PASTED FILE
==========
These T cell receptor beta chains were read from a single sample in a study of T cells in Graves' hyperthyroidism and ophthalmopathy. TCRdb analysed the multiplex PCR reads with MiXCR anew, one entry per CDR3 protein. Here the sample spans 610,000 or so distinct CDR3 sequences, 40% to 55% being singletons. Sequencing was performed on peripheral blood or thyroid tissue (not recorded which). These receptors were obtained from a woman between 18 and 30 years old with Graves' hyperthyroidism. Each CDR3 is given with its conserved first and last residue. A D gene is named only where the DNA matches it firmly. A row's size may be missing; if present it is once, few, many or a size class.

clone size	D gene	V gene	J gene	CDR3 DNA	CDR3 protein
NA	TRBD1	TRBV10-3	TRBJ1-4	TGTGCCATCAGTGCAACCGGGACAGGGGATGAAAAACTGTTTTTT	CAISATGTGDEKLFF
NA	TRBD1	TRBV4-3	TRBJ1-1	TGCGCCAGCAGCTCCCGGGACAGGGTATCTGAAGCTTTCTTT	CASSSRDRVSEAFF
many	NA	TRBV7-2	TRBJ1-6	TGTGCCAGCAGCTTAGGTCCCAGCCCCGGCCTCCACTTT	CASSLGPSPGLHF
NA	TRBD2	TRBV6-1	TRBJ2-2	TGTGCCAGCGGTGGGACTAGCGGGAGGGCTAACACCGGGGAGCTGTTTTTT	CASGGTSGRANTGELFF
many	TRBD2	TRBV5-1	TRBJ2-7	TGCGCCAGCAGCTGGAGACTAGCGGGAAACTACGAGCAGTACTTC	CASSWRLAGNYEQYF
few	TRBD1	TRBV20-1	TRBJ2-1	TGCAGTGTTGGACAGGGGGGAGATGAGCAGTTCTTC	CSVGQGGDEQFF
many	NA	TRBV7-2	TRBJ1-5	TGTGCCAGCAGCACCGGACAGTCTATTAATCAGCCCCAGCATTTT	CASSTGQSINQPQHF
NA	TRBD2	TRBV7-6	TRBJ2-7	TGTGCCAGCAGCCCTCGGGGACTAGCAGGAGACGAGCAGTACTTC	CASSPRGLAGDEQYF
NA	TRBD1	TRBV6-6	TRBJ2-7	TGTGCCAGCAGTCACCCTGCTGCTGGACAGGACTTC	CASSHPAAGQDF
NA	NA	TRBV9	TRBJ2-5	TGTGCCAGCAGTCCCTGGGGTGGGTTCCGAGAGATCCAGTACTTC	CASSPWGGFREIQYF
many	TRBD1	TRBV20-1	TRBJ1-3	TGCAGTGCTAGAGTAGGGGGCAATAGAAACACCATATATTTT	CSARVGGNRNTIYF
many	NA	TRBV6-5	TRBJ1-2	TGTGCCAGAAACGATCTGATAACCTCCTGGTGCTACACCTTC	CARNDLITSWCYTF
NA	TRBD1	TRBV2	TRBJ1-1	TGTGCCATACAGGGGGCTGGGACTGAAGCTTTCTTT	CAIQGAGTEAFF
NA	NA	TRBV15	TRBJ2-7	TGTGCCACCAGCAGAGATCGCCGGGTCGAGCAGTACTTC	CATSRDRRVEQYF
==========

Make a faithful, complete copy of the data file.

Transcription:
These T cell receptor beta chains were read from a single sample in a study of T cells in Graves' hyperthyroidism and ophthalmopathy. TCRdb analysed the multiplex PCR reads with MiXCR anew, one entry per CDR3 protein. Here the sample spans 610,000 or so distinct CDR3 sequences, 40% to 55% being singletons. Sequencing was performed on peripheral blood or thyroid tissue (not recorded which). These receptors were obtained from a woman between 18 and 30 years old with Graves' hyperthyroidism. Each CDR3 is given with its conserved first and last residue. A D gene is named only where the DNA matches it firmly. A row's size may be missing; if present it is once, few, many or a size class.

clone size	D gene	V gene	J gene	CDR3 DNA	CDR3 protein
NA	TRBD1	TRBV10-3	TRBJ1-4	TGTGCCATCAGTGCAACCGGGACAGGGGATGAAAAACTGTTTTTT	CAISATGTGDEKLFF
NA	TRBD1	TRBV4-3	TRBJ1-1	TGCGCCAGCAGCTCCCGGGACAGGGTATCTGAAGCTTTCTTT	CASSSRDRVSEAFF
many	NA	TRBV7-2	TRBJ1-6	TGTGCCAGCAGCTTAGGTCCCAGCCCCGGCCTCCACTTT	CASSLGPSPGLHF
NA	TRBD2	TRBV6-1	TRBJ2-2	TGTGCCAGCGGTGGGACTAGCGGGAGGGCTAACACCGGGGAGCTGTTTTTT	CASGGTSGRANTGELFF
many	TRBD2	TRBV5-1	TRBJ2-7	TGCGCCAGCAGCTGGAGACTAGCGGGAAACTACGAGCAGTACTTC	CASSWRLAGNYEQYF
few	TRBD1	TRBV20-1	TRBJ2-1	TGCAGTGTTGGACAGGGGGGAGATGAGCAGTTCTTC	CSVGQGGDEQFF
many	NA	TRBV7-2	TRBJ1-5	TGTGCCAGCAGCACCGGACAGTCTATTAATCAGCCCCAGCATTTT	CASSTGQSINQPQHF
NA	TRBD2	TRBV7-6	TRBJ2-7	TGTGCCAGCAGCCCTCGGGGACTAGCAGGAGACGAGCAGTACTTC	CASSPRGLAGDEQYF
NA	TRBD1	TRBV6-6	TRBJ2-7	TGTGCCAGCAGTCACCCTGCTGCTGGACAGGACTTC	CASSHPAAGQDF
NA	NA	TRBV9	TRBJ2-5	TGTGCCAGCAGTCCCTGGGGTGGGTTCCGAGAGATCCAGTACTTC	CASSPWGGFREIQYF
many	TRBD1	TRBV20-1	TRBJ1-3	TGCAGTGCTAGAGTAGGGGGCAATAGAAACACCATATATTTT	CSARVGGNRNTIYF
many	NA	TRBV6-5	TRBJ1-2	TGTGCCAGAAACGATCTGATAACCTCCTGGTGCTACACCTTC	CARNDLITSWCYTF
NA	TRBD1	TRBV2	TRBJ1-1	TGTGCCATACAGGGGGCTGGGACTGAAGCTTTCTTT	CAIQGAGTEAFF
NA	NA	TRBV15	TRBJ2-7	TGTGCCACCAGCAGAGATCGCCGGGTCGAGCAGTACTTC	CATSRDRRVEQYF